The beginning of evening on the most perfect day of summer — only a fair weather wisp of cloud tracing across the bluest sky, good clean clear sun unmolested by humidity, which on Nantucket can be suffocating. But not today. Today Beverly and I took a picnic to the beach out Smith Point way, pulled up a parcel of beach to call our own and went for a swim in the surf. The water was almost a Caribbean turquoise but icy cold. The surf as gentle as it ever is on the South Shore. I believe it's only the second time since 1993 that I've dared enter the sea here, since extricating myself can be tricky. As it was even today but the wave that hit me carried me perfectly up the little pebble incline and dumped me with a measure of true grace on the beach. It was a delight and oh-so much a summer pleasure on this island.
But now I am in town pirating the Jared Coffin House's WiFi and blogging from across the street where there is a small garden. The late afternoon sun dapples the lawn and me with lovely patterns of shade. Areas like this are called pocket parks here, an evocative name for these cozy green spaces scattered hither and yon around town.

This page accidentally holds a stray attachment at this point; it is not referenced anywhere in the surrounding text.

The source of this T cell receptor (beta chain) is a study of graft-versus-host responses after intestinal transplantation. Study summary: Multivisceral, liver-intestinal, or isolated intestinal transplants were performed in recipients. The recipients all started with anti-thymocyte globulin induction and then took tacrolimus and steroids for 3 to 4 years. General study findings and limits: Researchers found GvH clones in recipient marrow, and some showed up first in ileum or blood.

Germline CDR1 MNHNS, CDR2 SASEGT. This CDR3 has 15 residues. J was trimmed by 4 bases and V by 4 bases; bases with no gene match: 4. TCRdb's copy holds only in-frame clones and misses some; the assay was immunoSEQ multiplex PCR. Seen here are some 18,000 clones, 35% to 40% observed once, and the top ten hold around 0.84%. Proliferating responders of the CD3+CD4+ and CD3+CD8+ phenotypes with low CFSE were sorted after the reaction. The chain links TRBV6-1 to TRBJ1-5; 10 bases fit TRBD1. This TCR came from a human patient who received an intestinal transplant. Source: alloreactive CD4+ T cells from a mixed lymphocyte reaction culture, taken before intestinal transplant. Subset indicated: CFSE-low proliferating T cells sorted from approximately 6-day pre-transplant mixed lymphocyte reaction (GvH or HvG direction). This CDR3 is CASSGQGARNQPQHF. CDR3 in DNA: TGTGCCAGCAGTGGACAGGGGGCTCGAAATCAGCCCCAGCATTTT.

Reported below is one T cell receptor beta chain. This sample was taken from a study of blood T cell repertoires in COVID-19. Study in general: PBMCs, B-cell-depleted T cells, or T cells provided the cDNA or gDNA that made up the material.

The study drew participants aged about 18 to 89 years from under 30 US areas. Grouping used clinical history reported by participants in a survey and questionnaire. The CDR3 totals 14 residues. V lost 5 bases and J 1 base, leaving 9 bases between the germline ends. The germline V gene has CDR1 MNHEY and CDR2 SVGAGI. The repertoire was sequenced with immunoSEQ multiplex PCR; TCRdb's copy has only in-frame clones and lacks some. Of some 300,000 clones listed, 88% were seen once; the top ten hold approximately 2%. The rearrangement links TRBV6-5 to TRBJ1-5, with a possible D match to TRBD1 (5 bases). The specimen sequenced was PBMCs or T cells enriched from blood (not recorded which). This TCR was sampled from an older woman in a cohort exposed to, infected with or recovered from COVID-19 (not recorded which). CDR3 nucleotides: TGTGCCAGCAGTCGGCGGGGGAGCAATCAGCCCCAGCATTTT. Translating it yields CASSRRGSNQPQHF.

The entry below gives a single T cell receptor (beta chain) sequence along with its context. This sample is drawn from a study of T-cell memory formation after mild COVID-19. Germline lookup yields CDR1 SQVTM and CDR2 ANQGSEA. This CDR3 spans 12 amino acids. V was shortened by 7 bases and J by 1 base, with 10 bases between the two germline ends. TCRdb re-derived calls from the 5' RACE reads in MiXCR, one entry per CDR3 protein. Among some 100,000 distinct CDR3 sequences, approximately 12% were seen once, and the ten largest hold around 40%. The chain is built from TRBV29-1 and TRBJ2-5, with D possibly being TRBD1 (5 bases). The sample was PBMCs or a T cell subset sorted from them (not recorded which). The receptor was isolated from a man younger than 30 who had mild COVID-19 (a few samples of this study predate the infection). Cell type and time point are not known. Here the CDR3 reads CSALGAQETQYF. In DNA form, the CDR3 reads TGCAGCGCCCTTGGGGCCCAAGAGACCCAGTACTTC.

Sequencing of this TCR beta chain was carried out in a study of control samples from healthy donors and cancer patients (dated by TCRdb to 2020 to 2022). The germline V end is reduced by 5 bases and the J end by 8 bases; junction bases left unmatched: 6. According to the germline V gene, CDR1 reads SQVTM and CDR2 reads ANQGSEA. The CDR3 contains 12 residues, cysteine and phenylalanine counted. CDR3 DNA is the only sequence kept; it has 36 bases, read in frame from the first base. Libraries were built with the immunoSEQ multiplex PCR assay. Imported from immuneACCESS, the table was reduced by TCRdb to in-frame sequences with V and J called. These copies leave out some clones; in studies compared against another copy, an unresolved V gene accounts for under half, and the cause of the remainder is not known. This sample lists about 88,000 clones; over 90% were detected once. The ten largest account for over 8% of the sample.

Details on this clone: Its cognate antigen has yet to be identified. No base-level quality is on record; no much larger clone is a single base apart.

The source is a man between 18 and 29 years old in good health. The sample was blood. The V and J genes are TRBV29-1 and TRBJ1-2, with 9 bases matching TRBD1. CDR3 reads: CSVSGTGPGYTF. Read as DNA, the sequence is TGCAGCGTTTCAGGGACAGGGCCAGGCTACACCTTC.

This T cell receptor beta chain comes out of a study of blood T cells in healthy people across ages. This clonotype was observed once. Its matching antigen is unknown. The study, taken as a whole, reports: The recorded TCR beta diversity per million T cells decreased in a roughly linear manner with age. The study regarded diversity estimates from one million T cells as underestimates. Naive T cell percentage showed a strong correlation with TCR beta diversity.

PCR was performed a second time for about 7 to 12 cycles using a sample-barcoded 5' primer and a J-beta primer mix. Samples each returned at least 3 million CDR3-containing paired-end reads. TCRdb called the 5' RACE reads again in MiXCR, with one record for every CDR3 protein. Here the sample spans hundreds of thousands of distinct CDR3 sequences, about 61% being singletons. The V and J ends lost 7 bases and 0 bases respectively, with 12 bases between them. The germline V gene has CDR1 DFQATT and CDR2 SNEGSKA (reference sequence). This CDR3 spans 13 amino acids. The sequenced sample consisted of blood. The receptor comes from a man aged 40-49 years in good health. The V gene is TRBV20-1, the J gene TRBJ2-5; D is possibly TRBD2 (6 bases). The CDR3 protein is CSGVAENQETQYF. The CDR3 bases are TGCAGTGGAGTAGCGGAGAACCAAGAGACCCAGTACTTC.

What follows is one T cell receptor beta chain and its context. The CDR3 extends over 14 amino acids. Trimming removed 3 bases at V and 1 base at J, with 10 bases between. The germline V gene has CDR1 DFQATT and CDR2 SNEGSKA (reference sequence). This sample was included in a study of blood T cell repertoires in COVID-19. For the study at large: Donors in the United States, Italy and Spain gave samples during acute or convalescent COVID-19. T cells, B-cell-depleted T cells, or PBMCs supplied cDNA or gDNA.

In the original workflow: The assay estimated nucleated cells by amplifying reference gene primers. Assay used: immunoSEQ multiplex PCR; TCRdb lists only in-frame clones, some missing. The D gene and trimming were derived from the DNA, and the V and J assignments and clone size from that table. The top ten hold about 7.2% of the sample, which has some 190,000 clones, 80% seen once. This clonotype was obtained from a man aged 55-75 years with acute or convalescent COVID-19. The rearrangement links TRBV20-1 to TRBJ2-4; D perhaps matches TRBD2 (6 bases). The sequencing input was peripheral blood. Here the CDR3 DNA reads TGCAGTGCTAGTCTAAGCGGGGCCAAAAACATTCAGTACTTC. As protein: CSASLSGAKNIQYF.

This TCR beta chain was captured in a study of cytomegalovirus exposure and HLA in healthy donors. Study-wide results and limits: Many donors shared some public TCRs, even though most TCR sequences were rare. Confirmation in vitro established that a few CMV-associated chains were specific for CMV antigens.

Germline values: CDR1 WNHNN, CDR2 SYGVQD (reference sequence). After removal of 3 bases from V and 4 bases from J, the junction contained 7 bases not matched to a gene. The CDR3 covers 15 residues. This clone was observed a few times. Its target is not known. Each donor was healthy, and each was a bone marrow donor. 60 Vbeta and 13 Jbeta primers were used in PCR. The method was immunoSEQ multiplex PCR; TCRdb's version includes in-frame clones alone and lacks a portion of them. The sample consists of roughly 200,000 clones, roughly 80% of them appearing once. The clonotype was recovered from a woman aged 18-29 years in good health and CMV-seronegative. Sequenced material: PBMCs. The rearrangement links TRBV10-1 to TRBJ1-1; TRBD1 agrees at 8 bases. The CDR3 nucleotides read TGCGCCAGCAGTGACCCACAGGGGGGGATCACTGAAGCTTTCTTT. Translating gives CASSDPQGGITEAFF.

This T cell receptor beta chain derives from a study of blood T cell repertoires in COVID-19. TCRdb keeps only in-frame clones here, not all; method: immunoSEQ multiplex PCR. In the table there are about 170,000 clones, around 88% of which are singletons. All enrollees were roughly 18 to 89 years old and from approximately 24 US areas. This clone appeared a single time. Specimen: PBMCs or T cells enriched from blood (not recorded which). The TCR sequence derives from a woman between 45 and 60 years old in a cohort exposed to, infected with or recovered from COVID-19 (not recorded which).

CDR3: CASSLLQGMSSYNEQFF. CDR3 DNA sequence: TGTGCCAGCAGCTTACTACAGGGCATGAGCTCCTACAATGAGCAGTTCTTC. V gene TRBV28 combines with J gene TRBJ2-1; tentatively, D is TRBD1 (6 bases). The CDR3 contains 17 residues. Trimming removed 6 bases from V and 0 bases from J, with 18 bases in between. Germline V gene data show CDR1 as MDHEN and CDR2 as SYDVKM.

This one however is special and my mission here a personal one that has nothing to do with writing this post. Tucked in a shady corner is a large evergreen tree that is desperately leaning out from underneath the hugh ash tree behind it, toward the sun, toward life. Behind it a cable extends to another tree, I guess to discourage it from falling over altogether.
This tree was planted in memory of my parents as a discrete plaque beside it indicates. My siblings and I donated it to Hospice Care of Nantucket and it now serves as the Tree of Remembrance where, once a year, the day before Thanksgiving, people gather to hang a scallop shell in memory of a lost loved one. It is always an immensely moving ceremony.
But a call I got yesterday required I visit it and look it over. I was told the tree was leaning badly (it is) and the back was dying (one small low branch looks like it might be gone). Otherwise, it is tall and healthy and very very brave as it tries to find the life-giving light. And did we want to do what it took to keep it as a memorial to our folks? Turns out there's another family that would like to have someone in their family remembered permanently in the same way. And the unsettling impression I got was that if we were tired of remembering our parents in this way or perhaps did not want to underwrite the cost of planting a new tree or working to save the old one, perhaps we wouldn't mind just stepping aside.
Truffle: Taking the plunge.
Quote of the day: "For a tree to become tall it must grow tough roots among the rocks." (Friedrich Nietzsche)